Culture is a word most treasured by Bengalis. Pronounced “kalchaar”, it conjures up multiple images in the Bong mind, of harmonium-handling humans swaying their heads in musical cadence to the rhythm of Rabindrasangeet, of the tremulous vocal-chord shaking of a Shombhu-Mitra-style elocution, of post-modern art drawn by a bearded once-Communist, of abstruse verse about a burning tree standing against a bare sky, of the screening of a Gautam Ghose or a Rituparno or a Satyajit Ray, or even the poetic stylings of Didi, though most who consider that high art are now all Trinamool MPs. Away from the homeland, in imperialistic capitalist America, it is this culture that the Bengali immigrant misses the most. Of course they go back sometimes to this mythical “Bongoland” , for a month or so, but the entire time is taken up by going to State Bank of India renewing lockers, or fighting with real estate brokers and cousins out to grab you off your ancestral house, or visiting homes of relatives you increasingly care less for, leaving precious little for a concert or a play or a Charminar or an evening discussing the difference between Derrida, Neruda, Prabir-da and Florida.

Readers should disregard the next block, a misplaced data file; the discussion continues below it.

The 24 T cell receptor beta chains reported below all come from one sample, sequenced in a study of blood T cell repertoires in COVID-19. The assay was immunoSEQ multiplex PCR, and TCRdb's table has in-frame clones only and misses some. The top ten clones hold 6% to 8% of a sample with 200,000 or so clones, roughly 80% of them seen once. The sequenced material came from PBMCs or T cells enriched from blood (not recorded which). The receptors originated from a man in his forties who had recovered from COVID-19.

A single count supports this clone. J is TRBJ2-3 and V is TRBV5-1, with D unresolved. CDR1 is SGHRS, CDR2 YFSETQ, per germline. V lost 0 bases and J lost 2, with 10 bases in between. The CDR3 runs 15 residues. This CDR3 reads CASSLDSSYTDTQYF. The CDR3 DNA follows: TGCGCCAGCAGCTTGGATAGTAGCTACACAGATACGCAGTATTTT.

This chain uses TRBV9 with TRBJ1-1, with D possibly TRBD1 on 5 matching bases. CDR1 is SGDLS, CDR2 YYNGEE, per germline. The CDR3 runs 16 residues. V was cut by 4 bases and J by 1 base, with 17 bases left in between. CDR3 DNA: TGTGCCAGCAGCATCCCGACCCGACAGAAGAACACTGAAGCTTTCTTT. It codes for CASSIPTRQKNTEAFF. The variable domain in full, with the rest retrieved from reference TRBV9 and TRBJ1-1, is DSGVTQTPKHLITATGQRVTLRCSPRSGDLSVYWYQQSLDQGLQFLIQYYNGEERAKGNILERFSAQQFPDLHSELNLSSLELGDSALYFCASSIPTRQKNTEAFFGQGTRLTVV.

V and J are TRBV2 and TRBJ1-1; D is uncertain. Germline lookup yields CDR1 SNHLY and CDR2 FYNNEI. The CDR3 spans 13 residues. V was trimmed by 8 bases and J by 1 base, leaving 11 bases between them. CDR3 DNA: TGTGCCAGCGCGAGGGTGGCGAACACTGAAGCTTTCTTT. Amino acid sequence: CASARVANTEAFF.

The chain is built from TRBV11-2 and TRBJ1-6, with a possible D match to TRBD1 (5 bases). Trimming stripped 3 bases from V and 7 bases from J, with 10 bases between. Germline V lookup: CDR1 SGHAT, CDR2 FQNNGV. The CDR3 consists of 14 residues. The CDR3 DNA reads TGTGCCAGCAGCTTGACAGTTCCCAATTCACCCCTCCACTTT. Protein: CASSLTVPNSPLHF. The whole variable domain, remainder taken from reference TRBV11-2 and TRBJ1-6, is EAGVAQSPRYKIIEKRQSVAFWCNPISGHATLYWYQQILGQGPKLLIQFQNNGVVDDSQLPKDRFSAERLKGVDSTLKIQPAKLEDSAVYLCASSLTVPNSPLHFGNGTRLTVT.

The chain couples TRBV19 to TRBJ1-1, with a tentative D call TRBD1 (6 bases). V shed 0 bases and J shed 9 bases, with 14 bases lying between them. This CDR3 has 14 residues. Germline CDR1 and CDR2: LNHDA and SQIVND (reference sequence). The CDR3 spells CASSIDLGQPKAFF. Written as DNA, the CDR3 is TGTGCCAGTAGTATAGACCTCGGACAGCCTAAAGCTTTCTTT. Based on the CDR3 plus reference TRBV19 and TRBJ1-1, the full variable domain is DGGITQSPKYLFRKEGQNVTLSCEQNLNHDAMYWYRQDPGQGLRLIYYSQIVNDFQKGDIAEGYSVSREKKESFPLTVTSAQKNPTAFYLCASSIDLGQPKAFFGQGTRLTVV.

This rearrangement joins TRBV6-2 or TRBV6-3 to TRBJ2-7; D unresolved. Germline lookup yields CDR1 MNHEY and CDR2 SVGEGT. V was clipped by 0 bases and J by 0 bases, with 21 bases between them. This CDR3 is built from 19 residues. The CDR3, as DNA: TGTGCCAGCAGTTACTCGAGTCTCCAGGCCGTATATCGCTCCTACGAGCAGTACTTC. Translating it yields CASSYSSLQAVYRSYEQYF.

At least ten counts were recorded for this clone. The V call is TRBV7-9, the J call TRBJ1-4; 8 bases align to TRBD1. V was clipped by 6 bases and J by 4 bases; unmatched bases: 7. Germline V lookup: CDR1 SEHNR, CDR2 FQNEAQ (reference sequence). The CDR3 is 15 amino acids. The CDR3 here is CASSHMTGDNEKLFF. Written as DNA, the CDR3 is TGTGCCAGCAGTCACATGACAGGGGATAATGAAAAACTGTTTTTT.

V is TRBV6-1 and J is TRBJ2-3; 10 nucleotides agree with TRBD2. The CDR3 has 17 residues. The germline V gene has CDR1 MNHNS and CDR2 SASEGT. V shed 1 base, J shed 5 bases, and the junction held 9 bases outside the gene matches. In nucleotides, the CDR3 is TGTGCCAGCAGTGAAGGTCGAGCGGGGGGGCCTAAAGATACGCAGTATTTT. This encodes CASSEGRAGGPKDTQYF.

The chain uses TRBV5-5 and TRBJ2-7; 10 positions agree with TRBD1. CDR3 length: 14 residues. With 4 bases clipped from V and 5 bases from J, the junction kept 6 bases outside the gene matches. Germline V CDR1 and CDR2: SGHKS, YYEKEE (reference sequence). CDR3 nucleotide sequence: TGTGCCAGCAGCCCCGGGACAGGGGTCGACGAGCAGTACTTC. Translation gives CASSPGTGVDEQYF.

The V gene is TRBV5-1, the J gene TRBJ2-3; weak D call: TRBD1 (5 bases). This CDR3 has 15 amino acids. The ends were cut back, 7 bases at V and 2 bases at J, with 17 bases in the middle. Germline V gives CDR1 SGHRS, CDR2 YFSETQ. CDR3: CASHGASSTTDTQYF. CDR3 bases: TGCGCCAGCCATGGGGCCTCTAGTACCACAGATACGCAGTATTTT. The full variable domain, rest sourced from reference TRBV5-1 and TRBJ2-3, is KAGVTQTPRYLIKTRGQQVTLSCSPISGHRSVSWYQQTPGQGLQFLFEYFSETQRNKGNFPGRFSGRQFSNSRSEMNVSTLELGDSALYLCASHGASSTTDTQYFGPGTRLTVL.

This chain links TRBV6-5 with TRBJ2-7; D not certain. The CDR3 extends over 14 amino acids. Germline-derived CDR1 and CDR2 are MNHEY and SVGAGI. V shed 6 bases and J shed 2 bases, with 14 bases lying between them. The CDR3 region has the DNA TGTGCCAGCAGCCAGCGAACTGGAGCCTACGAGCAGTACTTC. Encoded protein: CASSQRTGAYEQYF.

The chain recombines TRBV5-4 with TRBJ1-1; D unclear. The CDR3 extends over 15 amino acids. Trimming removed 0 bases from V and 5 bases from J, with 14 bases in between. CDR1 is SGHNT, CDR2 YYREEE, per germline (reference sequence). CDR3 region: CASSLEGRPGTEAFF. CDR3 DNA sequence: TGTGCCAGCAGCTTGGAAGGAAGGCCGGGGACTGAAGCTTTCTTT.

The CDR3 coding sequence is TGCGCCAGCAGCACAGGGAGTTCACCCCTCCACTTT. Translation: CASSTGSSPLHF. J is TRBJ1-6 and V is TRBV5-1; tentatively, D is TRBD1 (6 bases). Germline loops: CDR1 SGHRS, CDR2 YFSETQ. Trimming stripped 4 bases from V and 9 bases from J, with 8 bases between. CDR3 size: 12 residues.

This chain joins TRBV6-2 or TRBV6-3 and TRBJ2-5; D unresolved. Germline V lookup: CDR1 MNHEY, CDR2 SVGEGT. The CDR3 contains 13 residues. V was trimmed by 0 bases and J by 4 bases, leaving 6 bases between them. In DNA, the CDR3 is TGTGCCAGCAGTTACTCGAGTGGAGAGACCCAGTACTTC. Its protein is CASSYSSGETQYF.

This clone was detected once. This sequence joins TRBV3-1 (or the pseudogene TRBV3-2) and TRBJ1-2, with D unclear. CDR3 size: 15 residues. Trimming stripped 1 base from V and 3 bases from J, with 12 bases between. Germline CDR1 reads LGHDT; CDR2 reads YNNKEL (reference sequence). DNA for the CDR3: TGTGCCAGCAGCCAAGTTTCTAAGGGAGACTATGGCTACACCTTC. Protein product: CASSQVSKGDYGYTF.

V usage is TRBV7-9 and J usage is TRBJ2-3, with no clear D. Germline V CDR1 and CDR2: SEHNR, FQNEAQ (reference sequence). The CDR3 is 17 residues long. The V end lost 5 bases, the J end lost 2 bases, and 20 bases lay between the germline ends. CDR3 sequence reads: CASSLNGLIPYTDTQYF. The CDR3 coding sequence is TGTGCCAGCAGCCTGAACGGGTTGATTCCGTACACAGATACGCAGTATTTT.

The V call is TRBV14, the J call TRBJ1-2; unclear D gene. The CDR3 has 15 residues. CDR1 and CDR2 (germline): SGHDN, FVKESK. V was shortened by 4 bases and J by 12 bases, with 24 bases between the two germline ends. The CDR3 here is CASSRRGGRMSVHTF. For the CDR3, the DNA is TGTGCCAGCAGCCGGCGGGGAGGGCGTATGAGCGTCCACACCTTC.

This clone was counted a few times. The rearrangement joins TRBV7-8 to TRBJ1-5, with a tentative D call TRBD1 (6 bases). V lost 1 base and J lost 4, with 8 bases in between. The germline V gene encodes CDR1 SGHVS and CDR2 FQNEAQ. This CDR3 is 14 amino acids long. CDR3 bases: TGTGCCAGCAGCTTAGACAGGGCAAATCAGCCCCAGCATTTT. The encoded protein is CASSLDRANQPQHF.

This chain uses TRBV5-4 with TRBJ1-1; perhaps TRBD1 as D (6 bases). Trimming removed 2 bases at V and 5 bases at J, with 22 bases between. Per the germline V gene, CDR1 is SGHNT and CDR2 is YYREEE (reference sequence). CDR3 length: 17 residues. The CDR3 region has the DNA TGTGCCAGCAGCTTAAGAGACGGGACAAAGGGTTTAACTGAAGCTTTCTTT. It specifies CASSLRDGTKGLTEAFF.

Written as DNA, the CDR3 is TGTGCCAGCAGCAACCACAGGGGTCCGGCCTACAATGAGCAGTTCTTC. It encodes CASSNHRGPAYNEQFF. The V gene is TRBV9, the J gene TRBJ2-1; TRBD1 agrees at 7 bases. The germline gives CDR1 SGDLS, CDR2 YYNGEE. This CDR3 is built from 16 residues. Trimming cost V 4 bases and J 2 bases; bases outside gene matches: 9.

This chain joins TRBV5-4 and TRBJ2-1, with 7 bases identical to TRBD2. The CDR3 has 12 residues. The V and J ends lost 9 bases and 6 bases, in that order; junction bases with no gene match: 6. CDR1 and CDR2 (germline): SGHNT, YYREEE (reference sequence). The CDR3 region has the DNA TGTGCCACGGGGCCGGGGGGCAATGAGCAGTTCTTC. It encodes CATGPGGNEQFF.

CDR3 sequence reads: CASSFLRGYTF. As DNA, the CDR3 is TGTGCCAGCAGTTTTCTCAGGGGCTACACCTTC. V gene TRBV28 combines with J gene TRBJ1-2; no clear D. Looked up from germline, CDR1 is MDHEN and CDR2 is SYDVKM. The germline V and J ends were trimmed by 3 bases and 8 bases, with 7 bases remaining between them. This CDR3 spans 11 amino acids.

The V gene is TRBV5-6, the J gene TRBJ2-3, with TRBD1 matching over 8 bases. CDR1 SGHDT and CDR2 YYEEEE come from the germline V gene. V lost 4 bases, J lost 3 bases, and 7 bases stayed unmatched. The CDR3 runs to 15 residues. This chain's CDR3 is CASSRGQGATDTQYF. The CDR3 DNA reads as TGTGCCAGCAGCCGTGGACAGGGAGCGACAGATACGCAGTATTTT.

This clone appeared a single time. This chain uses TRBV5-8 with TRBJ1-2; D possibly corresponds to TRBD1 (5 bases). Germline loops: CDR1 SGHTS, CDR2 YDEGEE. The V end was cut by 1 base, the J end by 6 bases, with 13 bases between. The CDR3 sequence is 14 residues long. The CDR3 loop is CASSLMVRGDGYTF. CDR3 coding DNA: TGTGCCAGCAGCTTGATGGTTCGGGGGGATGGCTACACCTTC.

The North American Bengali Conference, henceforth referred to as NABC understands this. Which is why every year they bring to the North American Bengalis a veritable cornucopia of culture, flying in top artists from the homeland, both Bengal and Bangladesh, for a carnival of color, chilli chicken and chaa.